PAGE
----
Saturday night was the LATKEFEST celebration -- an evening filled with laughs, love and latkes. In case you're curious and haven't heard of a latke, it's a potato pancake baked as a celebratory food item for Chanukah -- the Jewish Festival of Lights. It also makes a helluva carboloader if you're fueling for a long bicycle ride. Family flew in from out of town in the form of my bro-in-law Harsh, who visited from Baltimore to celebrate and lend a helping hand.

There was also Jeff Houck and his family -- cornerstones of LATKEFEST every year. Jeff, a former newspaper compatriot of mine since the early '90s, is the well-known food writer and top reporter for the Tampa Tribune, along with publishing one of the most popular blogs in Florida at

Jeff posted a a funny and lovely report on LATKEFEST.

I couldn't have pulled off L-FEST without my lovely co-host Bridget.

Double-skillet action is the key behind making 150 latkes.

My sombrero brother and literary food wiz Jeff shows off his holiday headgear gift. I joined Jeff with my red sombrero. (No relation to red hat club).

Why does LatkeFest feel like a family reunion? Unbridled enthusiasm such as this from two years ago:

Saturday, December 12, 2009

Holidays Rides Include Stop To Deliver Teddy Bears

Kudos to 15 local bicyclists such as Jose, Jack "Ghost Rider" Sweeney and Jim Shirk for biking the Seminole Heights Bicycle Club Holiday Teddy Bear Urban Ride this morning and dropping dozens of Teddy Bears at Channel 8 in downtown Tampa this morning.

I heard 15 cyclists did the ride from Seminole Heights to Channel 8 to deliver the teddy bears. Great job, guys.

Afterwards, I got my cruiser ready for the SHBC Holiday Family Ride -- the second ride in the SHBC Ride Doubleheader today.

Bridget's bicycle is decked out for the Holiday Family Ride.

SHBC member Jose, who came up with the idea to deliver Teddy Bears at Channel 8 during the Urban Ride, stands proud before the SHBC Family Ride.

Sweetie Bridget and brother-in-law Harsh in town for LatkeFest tonight chat while cycling the Family Ride.

Young Eddie next to the LatkeFest bicycle.

Friday, December 11, 2009

More Words Exchanged In St. Petersburg

My, has the world changed upside down.

Here in the Tampa Bay area, where some drivers yell at me as a bicyclist to get off the road and where bicyclists die at a higher rate than just about any place in the U.S., it seems like there are some people in St. Petersburg who believe it's the bicyclists who are the meanies and making life oh so miserable for the poor, meek driver.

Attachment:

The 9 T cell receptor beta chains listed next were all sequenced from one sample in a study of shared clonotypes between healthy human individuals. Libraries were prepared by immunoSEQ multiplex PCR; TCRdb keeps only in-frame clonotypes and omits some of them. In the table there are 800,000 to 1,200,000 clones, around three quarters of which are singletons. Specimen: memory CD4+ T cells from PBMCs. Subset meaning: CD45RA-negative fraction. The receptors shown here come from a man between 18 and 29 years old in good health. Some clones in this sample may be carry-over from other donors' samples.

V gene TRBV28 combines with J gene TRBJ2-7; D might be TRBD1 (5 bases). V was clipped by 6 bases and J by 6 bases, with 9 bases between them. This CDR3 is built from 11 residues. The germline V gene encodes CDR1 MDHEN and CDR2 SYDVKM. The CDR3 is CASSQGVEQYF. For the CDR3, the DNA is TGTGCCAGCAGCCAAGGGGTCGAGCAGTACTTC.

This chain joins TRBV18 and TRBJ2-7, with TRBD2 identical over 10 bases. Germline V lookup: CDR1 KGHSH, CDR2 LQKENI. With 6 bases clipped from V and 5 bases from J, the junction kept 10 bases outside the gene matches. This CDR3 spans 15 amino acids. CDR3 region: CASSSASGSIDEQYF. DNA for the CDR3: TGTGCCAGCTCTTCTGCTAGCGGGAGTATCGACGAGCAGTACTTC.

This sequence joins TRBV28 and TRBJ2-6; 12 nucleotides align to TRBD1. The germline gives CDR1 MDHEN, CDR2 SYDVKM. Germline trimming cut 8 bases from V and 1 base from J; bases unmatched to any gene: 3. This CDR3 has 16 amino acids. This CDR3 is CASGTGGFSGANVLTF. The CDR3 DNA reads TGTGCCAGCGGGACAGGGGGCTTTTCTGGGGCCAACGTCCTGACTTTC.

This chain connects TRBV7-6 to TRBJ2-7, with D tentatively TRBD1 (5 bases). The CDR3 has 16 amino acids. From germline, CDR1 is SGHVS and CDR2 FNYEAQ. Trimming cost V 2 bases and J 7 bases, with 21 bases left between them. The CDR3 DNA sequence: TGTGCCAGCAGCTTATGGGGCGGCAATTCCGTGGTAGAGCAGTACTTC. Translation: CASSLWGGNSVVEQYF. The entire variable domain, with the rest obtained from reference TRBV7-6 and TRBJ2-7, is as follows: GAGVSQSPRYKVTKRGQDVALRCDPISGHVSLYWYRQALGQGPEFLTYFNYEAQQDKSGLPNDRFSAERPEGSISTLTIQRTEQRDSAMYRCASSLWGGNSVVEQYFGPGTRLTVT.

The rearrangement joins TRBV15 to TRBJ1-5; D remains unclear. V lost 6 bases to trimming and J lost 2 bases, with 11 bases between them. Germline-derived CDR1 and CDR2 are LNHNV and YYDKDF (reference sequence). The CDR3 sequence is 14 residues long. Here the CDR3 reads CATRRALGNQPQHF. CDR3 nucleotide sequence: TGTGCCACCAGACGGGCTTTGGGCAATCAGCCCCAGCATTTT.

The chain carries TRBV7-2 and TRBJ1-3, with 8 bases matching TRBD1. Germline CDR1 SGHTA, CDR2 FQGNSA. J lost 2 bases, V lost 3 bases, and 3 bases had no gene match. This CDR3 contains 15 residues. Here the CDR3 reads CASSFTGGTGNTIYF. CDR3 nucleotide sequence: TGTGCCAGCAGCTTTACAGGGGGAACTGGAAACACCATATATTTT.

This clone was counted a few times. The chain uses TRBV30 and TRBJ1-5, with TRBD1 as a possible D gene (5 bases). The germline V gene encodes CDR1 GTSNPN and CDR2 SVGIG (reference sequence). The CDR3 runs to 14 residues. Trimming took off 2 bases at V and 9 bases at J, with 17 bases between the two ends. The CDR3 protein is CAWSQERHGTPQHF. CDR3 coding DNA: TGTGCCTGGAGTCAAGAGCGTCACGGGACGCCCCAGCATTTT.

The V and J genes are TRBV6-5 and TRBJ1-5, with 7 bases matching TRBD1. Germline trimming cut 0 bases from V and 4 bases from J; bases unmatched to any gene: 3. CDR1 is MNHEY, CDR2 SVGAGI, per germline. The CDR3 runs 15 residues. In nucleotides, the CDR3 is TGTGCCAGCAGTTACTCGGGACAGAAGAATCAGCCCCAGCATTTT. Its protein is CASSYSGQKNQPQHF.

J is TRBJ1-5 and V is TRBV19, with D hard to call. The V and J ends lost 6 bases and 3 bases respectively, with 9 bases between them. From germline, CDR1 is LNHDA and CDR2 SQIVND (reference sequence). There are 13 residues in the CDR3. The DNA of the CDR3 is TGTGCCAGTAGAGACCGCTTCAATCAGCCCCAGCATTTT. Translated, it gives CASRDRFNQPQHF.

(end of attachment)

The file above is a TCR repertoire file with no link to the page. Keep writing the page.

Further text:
Ironic, isn't it? So many people, especially on the Tampa side of the Bay, tell me they're afraid to bike on the street because of Tampa's "unfriendly roads." Even the new police chief in Tampa, Jane Castor, acknowledged in a recent email to me the "unfriendly" nature of roads for cyclists.

I know many people who want to bike on the road, but choose not to. They're too afraid of motorists and believe they will be struck by a car and injured.

Yet, have you ever heard of a motorist who won't drive on a road because those nasty bicyclists make it too dangerous for them to drive?

Now, don't get me wrong. Just because you're a bicyclist doesn't automatically make you a decent and human being. Bicyclists and motorists have to cooperate in sharing the road together. We're equals as far as the legal right to the road. The car just happens to be the vehicle that goes faster (most of the time).

We all know the Tampa Bay area is behind the rest of the country when it comes to roads that are wide enough to comfortably accommodate both driver and bicyclist and also when it comes to drivers being informed about state laws that recognize bicycles as vehicles and allow bicyclists to "take the lane" under specific sets of circumstances.

Which brings us to the recent email discourse between Tim Butts, the president of the St. Petersburg Bicycle Club, and Judy. president of the Lakewood Civic Association.

Seems like Judy and nameless people she cites in her letters have a problem with bicyclists in St. Petersburg because they supposedly hog the road and say unpleasant things to drivers.